“Lucy” is the best-known representative of her species: Australopithecus was an early representative of the human genus, which still exhibited many attributes of the ape. You thought you knew a lot about him – but a new dating throws the previous theories overboard.

The Sterkfontein Caves in South Africa are a special place. Not only have people lived here for millions of years – people of different species – their remains have also been preserved in the cool cave shafts for a long time. Sterkfontein is now also known as the “cradle of mankind” and has been declared a UNESCO World Heritage Site.

The first sensational finds were made here as early as the 1930s, but the most famous “inhabitant” of the caves was only found in 1995: “Little Foot” is one of the most complete skeletons of the early human species Australopithecus known to researchers worldwide. Australopithecus lived about 4.2 million years ago, the youngest specimens are dated about two million years. After that, his trace disappears – mankind had evolved, other human species replaced him.

Australopithecus lived many millions of years ago

Thanks in part to the finds from South Africa, scientists thought they already knew a lot about Australopithecus. For example, that although he was reminiscent of apes in many respects, he undoubtedly belonged to the genus Homo. He still had a rather small brain, a small stature – but he walked upright, on two legs. Whether he used tools is not certain – it is clear that the early Australopithecus finds are older than the oldest dated stone tools. However, it is possible that this species was the one that, in the course of its existence, began to make everyday life easier with tools.

However, a number of fossils from the Sterkfontein Caves have puzzled researchers because dating them has been difficult. This is often a problem with petrified finds. Therefore, most attempts are made to find datatable material in the layers of earth around the bones or to estimate the age from animal bones found in the same layer. A number of Australopithecus fossils from the caves had therefore previously been assumed to be around two to 2.6 million years old – so they would have lived closer to the end of the Australopithecus era.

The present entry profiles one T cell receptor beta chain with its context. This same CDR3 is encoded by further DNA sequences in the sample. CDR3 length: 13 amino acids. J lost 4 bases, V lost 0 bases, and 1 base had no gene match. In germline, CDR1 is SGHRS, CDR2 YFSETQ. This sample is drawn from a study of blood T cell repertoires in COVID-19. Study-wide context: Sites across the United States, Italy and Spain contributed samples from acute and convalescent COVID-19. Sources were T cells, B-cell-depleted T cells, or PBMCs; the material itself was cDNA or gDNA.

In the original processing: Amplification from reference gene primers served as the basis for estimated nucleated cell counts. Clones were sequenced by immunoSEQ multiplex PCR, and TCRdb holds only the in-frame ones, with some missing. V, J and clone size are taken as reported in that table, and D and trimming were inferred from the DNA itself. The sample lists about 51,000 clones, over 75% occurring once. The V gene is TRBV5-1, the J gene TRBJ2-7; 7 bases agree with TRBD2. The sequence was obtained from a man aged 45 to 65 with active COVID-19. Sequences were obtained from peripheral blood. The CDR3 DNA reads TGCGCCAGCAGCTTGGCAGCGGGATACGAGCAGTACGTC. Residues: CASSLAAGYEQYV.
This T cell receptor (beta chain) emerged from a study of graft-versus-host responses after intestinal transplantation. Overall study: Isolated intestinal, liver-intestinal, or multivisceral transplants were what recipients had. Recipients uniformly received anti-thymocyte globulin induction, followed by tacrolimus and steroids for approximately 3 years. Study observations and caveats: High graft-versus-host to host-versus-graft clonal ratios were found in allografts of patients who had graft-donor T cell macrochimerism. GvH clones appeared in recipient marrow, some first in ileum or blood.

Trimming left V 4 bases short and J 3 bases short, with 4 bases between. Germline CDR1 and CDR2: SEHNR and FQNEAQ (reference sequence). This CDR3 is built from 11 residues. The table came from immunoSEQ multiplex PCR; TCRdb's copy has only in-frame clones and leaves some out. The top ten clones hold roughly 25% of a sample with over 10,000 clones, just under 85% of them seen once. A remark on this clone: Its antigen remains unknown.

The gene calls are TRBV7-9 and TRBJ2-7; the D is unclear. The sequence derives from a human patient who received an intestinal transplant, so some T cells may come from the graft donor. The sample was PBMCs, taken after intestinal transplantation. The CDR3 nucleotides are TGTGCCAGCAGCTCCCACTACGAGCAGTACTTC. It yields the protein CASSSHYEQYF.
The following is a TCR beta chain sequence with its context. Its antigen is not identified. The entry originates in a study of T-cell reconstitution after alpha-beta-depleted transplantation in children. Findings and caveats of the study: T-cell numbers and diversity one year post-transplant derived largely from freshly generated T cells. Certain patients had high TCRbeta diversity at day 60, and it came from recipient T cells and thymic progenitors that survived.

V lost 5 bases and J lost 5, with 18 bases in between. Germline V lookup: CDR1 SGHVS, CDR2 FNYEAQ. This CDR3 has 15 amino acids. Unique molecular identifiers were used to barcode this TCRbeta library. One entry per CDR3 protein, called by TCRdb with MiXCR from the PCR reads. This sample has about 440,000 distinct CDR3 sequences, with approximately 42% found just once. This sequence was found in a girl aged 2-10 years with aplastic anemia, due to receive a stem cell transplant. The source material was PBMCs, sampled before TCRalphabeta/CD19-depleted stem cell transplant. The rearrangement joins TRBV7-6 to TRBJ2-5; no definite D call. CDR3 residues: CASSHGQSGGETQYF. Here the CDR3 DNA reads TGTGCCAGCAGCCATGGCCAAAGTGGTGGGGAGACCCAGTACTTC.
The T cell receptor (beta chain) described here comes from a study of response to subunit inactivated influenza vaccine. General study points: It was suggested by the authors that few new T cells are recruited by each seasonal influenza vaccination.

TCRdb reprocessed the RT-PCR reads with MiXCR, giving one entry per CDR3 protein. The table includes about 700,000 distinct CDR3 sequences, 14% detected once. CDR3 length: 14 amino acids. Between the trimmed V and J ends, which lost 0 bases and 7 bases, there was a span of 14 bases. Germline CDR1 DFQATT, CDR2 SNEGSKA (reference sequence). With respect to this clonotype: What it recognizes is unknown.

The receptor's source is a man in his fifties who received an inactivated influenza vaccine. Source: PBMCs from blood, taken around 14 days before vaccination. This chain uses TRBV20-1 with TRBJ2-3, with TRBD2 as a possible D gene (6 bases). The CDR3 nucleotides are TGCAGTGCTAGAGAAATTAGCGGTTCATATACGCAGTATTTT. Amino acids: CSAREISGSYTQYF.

Found fossils are older than thought

But now a team of researchers has made a new attempt at dating using more modern technology, using parts of the concrete-like sediment that directly surrounded the fossilized bones. And the results were astounding: the fossils were a full million years older than assumed, so early humans lived in South Africa around 3.6 million years ago. They are older than their famous colleague “Lucy” (3.2 million years) from Ethiopia. The previously erroneous results are believed to have arisen when the soil layers in the cave were disturbed during excavations in the 1930s.

The dating is important because it overturns one of the researchers’ thesis: Up until now, it was assumed that Australopithecus had spread across the continent from East Africa, and the remains of “Lucy” were a clue. But since the South African fossils are just as old and even older – and also very numerous in number – one must now assume that the South and East African representatives of the species evolved simultaneously from an even older, common ancestor.

Those: CNN